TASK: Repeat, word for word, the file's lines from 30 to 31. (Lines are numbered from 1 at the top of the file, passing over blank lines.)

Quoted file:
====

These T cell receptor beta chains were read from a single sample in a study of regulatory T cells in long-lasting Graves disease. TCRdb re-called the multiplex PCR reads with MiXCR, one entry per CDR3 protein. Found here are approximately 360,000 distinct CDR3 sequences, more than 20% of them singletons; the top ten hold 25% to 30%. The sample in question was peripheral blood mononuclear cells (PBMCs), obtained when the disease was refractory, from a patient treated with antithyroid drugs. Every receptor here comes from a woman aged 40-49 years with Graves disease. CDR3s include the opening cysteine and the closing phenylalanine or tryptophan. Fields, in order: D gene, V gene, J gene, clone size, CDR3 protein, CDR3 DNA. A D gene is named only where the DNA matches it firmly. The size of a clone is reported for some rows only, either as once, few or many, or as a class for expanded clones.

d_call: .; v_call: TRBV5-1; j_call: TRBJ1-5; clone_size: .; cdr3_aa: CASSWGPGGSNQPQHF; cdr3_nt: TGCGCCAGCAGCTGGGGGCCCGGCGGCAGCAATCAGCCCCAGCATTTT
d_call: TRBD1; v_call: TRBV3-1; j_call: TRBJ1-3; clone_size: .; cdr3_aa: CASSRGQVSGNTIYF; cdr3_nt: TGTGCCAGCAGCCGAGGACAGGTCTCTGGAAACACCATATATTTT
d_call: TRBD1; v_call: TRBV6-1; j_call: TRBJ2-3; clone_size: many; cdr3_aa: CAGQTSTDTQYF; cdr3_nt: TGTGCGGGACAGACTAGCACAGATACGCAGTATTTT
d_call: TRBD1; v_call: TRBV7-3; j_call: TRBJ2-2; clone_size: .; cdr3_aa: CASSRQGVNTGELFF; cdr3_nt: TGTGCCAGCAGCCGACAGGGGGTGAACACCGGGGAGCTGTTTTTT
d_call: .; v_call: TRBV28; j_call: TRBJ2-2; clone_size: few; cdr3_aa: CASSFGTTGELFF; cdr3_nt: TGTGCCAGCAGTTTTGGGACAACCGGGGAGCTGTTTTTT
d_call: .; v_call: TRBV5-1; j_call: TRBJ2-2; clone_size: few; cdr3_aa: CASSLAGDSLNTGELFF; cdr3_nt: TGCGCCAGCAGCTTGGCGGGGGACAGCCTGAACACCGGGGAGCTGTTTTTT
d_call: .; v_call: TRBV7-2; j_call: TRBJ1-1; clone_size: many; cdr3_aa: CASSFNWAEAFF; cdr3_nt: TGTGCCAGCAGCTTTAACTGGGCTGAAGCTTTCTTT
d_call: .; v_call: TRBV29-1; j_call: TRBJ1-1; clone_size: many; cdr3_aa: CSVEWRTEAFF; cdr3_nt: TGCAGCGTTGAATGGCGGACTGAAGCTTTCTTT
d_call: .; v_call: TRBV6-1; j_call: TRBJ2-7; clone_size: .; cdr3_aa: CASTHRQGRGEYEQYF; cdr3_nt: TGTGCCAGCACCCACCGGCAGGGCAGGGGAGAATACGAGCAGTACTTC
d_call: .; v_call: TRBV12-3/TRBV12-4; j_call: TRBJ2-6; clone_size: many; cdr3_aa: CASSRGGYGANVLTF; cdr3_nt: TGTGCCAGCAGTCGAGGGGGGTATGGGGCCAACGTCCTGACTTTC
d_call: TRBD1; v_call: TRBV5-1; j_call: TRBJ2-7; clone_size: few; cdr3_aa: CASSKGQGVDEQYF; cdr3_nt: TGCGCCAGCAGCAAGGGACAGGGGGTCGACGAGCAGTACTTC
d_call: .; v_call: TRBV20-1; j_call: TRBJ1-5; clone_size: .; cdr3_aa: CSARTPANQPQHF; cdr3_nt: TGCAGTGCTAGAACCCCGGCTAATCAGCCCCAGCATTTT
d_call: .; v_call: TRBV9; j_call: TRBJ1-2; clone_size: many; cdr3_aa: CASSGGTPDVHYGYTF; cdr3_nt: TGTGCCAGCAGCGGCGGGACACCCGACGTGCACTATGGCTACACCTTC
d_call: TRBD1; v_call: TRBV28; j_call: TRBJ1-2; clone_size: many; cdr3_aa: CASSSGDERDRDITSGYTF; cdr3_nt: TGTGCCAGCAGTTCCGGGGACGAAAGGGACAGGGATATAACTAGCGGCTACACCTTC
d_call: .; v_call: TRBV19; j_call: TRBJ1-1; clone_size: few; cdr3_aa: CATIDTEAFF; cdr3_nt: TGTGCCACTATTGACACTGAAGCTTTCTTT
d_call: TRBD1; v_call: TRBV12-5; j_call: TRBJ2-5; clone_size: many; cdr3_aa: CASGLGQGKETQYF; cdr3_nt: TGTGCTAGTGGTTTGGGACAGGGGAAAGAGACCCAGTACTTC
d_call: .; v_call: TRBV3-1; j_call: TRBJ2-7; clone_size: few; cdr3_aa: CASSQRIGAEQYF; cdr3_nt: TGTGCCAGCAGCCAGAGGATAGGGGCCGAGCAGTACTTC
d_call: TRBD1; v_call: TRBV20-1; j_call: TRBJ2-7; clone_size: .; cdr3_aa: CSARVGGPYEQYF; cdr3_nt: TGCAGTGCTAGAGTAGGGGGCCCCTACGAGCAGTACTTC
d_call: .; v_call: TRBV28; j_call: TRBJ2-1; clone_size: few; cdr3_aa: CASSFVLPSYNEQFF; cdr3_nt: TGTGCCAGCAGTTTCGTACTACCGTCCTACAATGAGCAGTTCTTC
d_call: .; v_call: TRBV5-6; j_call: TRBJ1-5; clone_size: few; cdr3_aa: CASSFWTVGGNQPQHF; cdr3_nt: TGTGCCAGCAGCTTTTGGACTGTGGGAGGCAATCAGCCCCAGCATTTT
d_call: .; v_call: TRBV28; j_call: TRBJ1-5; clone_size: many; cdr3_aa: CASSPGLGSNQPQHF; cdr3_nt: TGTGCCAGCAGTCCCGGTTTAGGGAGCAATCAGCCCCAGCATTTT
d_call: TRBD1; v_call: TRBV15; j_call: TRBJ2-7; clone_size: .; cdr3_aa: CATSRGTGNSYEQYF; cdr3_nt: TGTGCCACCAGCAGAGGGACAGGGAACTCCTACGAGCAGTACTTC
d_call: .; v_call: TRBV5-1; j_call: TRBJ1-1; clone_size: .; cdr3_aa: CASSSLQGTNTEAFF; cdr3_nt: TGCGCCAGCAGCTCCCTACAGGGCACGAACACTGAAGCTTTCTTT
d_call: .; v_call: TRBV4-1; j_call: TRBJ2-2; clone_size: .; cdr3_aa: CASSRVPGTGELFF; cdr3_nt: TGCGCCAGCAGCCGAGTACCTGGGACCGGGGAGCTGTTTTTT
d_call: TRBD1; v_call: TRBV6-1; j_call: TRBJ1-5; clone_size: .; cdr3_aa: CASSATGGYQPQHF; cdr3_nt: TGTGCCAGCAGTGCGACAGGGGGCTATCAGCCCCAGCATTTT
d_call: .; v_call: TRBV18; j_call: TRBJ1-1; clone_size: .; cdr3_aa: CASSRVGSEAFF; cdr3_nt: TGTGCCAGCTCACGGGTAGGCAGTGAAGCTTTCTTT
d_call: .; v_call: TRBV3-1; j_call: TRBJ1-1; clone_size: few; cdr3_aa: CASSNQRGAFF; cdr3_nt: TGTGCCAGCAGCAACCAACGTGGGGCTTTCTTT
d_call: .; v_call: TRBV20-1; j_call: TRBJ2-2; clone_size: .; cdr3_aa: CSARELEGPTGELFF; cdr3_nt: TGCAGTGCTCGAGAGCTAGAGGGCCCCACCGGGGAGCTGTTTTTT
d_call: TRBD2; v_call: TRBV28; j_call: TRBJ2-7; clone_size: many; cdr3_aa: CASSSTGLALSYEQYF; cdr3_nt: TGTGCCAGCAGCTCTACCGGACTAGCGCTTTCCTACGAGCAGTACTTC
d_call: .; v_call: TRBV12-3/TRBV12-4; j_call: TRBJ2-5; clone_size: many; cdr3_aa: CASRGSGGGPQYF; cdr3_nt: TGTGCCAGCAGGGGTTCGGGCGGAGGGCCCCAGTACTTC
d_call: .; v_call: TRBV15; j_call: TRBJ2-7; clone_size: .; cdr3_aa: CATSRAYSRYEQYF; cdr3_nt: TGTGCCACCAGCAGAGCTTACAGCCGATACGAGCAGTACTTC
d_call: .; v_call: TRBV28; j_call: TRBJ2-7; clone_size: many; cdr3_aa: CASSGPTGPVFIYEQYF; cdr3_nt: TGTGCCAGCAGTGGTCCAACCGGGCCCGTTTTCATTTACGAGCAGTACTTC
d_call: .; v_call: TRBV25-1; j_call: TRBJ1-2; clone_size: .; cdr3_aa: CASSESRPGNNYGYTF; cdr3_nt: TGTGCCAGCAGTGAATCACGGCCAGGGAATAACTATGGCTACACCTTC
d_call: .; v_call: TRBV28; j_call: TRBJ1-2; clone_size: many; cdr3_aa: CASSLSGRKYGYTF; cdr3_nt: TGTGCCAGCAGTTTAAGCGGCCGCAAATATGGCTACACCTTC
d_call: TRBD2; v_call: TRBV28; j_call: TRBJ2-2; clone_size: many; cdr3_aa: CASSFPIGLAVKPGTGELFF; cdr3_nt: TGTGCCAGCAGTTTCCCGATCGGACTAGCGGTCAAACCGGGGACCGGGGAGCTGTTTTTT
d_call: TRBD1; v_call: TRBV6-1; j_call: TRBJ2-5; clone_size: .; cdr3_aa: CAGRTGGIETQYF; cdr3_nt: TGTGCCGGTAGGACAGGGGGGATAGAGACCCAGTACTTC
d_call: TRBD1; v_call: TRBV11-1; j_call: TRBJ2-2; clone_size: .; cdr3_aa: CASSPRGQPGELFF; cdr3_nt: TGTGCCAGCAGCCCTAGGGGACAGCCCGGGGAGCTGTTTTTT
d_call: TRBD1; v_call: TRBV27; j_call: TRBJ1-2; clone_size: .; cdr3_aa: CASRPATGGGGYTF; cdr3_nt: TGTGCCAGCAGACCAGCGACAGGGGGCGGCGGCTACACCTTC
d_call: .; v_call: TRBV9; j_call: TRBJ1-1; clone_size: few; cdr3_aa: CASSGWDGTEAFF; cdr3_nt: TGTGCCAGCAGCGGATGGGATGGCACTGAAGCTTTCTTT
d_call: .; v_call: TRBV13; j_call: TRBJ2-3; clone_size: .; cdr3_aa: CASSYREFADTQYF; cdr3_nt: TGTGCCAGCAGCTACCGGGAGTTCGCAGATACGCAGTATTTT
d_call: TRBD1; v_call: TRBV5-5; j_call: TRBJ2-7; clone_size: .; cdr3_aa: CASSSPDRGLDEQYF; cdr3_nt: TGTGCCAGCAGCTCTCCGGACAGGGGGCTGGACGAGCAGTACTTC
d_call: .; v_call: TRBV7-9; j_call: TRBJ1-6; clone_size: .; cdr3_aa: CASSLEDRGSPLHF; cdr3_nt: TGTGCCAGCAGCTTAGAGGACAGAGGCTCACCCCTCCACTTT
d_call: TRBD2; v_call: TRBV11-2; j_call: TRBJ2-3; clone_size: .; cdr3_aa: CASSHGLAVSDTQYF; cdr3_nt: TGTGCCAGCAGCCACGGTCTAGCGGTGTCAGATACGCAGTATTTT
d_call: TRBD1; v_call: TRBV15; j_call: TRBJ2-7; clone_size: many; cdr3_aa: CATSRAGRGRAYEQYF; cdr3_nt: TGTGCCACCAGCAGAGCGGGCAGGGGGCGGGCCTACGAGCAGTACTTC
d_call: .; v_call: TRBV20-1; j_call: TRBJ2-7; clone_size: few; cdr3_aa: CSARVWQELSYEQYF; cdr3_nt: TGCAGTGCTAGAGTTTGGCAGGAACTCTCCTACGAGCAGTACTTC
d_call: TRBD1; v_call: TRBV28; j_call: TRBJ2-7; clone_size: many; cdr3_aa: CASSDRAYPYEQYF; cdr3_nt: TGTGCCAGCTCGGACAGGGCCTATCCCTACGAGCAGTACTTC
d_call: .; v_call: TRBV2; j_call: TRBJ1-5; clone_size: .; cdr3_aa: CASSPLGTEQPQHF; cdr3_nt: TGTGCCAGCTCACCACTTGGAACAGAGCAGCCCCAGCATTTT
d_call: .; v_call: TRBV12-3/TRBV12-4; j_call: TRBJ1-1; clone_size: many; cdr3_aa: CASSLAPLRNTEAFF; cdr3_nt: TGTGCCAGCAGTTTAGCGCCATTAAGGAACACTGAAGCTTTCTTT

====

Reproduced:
d_call: TRBD2; v_call: TRBV28; j_call: TRBJ2-7; clone_size: many; cdr3_aa: CASSSTGLALSYEQYF; cdr3_nt: TGTGCCAGCAGCTCTACCGGACTAGCGCTTTCCTACGAGCAGTACTTC
d_call: .; v_call: TRBV12-3/TRBV12-4; j_call: TRBJ2-5; clone_size: many; cdr3_aa: CASRGSGGGPQYF; cdr3_nt: TGTGCCAGCAGGGGTTCGGGCGGAGGGCCCCAGTACTTC